Outlook 2018: Creative editorial
John Piccolo
Issue: December 1, 2017

Outlook 2018: Creative editorial

Though the industry continues to change and shift, and agencies are under more pressure to deliver more and more content with little increases in budgets, the value of creative collaborative relationships is at an all-time high. The editorial process has always been one of tight collaboration, with directors working hand-in-hand with editors with a joint goal of bringing their vision to life. But lately there has definitely been a noticeable shift into more director/editor collaborations, and maintaining these kinds of partnerships are what keeps the creative editorial world alive and allow it to continue to thrive. It’s about finding that dynamic synergy and trust where you are able to navigate the creative process as a pair, and eventually establish a shared methodology and vision. 

An increased workload across agencies, production and post production means that schedules are more strained than ever. The days of constantly having clients in the studio and spending their days in your edit suite are gradually decreasing as the demands on their time are continuing to stack up.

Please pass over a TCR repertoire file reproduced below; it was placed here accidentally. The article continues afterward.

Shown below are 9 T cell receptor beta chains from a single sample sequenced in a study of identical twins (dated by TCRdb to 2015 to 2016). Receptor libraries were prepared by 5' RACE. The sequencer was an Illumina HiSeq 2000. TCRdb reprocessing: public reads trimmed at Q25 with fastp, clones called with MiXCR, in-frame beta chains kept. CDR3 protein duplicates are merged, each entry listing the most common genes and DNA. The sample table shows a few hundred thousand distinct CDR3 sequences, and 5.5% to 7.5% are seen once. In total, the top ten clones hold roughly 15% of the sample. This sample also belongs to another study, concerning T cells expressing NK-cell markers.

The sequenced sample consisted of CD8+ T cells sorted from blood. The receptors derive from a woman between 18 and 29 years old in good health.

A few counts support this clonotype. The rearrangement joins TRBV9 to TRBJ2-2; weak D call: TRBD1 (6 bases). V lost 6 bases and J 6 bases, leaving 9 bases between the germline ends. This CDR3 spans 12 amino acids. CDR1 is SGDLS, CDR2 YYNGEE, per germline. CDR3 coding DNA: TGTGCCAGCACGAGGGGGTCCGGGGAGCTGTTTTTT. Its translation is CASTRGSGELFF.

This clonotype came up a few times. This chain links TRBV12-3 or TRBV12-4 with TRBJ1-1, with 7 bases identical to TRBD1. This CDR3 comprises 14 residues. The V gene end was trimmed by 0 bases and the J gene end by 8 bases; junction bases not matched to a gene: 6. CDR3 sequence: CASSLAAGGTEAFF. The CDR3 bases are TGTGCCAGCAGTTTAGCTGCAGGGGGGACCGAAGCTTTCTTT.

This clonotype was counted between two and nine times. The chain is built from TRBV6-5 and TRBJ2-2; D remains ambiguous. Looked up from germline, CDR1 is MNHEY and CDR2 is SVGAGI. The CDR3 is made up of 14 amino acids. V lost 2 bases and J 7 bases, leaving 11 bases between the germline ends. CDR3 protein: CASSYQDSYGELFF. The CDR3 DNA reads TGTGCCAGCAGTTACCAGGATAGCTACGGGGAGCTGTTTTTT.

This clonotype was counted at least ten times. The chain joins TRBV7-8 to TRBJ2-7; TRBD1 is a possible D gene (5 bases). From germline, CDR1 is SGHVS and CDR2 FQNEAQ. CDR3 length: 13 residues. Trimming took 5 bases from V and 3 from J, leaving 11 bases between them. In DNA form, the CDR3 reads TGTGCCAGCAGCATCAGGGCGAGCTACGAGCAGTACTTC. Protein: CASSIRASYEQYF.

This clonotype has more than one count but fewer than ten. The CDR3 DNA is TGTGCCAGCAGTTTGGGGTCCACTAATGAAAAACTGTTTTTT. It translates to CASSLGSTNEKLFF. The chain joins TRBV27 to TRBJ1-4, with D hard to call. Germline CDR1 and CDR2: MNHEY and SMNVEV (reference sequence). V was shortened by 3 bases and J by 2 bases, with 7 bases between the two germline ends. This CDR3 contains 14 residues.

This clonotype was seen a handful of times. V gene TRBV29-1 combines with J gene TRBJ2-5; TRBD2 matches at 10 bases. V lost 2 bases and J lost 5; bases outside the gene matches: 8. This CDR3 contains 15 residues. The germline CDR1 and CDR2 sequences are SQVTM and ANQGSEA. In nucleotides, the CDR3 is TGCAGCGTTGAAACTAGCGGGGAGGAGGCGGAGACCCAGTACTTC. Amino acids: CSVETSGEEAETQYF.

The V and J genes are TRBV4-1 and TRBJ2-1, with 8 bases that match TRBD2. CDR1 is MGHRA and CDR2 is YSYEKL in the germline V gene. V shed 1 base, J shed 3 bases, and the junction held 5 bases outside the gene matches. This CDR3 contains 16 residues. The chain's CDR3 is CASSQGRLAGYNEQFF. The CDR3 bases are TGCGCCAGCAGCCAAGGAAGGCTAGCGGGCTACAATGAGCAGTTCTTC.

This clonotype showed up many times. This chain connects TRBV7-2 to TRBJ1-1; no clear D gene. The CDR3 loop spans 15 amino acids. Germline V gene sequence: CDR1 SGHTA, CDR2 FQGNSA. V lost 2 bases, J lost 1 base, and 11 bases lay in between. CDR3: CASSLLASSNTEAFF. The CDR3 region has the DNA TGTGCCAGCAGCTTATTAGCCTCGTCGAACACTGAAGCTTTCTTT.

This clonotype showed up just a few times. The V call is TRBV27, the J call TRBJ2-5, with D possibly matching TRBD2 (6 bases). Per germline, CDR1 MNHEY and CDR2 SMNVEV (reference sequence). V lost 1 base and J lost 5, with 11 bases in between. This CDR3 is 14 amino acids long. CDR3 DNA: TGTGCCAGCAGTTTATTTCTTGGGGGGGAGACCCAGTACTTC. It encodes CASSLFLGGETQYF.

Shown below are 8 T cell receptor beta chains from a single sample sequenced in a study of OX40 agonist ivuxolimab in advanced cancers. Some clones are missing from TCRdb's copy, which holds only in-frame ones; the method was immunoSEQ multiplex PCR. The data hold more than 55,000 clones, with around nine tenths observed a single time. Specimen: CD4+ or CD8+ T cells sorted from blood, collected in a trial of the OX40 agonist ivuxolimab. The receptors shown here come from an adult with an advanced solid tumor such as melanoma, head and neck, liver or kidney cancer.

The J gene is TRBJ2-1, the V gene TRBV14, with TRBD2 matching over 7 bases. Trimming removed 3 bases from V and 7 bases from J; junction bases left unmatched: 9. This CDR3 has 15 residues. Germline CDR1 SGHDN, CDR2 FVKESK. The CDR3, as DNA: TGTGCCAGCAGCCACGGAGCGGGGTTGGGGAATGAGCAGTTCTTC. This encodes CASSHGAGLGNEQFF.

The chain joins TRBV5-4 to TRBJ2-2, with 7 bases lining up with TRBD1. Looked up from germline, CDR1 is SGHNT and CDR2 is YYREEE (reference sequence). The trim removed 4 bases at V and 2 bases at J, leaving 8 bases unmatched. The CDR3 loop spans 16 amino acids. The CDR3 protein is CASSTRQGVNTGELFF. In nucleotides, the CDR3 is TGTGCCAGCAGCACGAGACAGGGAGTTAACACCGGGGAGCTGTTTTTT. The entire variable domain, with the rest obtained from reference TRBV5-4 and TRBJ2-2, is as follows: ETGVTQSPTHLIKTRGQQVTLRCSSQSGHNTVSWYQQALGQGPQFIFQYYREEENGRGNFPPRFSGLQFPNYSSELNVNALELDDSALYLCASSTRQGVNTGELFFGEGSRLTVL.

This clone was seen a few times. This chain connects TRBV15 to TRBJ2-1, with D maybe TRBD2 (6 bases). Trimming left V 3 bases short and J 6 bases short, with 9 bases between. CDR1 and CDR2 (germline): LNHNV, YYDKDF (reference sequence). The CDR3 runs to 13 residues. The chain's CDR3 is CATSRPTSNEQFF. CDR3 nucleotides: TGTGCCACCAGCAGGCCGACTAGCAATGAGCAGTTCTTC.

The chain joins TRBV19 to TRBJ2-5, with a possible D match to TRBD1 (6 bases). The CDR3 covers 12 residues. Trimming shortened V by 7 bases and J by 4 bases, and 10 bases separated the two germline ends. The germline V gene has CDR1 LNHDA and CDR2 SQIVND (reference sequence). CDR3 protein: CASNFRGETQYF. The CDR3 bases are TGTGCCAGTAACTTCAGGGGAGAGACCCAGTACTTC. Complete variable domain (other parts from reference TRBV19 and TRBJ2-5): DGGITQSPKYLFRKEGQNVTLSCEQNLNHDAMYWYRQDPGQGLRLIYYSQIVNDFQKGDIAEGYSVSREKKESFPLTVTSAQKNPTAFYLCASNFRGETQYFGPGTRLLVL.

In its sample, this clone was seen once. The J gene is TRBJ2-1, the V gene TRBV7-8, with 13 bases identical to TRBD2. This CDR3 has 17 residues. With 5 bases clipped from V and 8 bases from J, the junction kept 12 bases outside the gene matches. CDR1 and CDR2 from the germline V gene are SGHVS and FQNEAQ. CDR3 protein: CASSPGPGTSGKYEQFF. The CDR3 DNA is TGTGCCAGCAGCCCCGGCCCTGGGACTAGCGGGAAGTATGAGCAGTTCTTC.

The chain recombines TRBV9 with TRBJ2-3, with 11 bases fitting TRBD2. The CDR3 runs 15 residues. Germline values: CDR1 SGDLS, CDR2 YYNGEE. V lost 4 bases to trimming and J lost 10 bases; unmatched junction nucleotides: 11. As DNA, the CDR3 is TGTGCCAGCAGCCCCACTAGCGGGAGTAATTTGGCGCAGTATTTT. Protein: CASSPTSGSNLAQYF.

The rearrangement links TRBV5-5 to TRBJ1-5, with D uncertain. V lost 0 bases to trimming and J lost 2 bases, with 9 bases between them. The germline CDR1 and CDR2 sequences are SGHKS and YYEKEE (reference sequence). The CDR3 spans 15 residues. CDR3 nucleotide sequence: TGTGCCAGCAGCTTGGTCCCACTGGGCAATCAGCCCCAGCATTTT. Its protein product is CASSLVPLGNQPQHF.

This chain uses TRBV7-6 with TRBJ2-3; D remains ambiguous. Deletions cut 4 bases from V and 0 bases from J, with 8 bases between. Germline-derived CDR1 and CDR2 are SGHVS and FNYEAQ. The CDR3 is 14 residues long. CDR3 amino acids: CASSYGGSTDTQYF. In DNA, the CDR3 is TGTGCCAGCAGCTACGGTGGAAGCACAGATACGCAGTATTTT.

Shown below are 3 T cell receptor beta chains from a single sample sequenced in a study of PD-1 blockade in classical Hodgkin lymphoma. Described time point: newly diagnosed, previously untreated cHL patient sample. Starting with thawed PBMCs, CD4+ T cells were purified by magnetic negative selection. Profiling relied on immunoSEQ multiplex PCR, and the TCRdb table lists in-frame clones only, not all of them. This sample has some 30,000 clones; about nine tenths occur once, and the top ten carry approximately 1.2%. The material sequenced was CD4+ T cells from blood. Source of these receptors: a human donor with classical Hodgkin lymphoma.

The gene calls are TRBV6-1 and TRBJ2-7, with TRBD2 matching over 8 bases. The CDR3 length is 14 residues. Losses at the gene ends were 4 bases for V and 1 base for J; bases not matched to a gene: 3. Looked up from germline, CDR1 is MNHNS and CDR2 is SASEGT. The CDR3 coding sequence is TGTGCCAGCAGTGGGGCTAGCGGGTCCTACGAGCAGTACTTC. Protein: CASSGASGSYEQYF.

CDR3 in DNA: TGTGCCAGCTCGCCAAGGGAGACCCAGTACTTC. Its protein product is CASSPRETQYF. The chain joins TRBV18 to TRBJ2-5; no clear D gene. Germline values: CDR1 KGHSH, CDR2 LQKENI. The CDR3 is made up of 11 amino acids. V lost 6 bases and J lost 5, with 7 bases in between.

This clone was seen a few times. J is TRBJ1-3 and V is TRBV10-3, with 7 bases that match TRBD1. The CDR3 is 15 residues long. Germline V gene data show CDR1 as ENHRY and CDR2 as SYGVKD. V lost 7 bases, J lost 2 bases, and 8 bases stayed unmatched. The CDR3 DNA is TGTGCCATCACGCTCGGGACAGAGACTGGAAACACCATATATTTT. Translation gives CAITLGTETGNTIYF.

This means that you have to be more intuitive than ever as an editor and be really focusing on fully understanding your client’s needs from day one. Taking this kind of perceptive approach to the creative process can also help streamline feedback cycles and help to meet continually tighter production timelines.

With these kinds of industry changes, I’m being asked to wear more hats than ever. Being a partner and editor at Bandit allows me to be able to take a broader look at what we are doing and how we collaborate with clients. On any given project, I now take a much bigger picture approach, taking on multiple roles to not only craft the best cut for the client, but also continue to evolve the overall creative aesthetic of the studio. This multitasking approach is being felt on all sides and gives us all a better appreciation for the roles of our colleagues and clients, and how they all fit into the big picture puzzle of it all.

Being an editor allows me to play a big part of the creative process, but as a partner, it is also exciting to work with the entire studio to cultivate a body of work and studio environment that speaks to who we are as a company and the kind of maverick storytelling that excites us.

Between continuing to cultivate ongoing partnerships, developing director/editor/client relationships for artistic collaboration and an increasing need for creative intuition with shrinking timelines, the continually evolving landscape of the editorial process is allowing us to keep our approach fresh and meet challenges with exciting new solutions.

John Piccolo is a partner and editor at Bandit (banditedit.com) in New York City.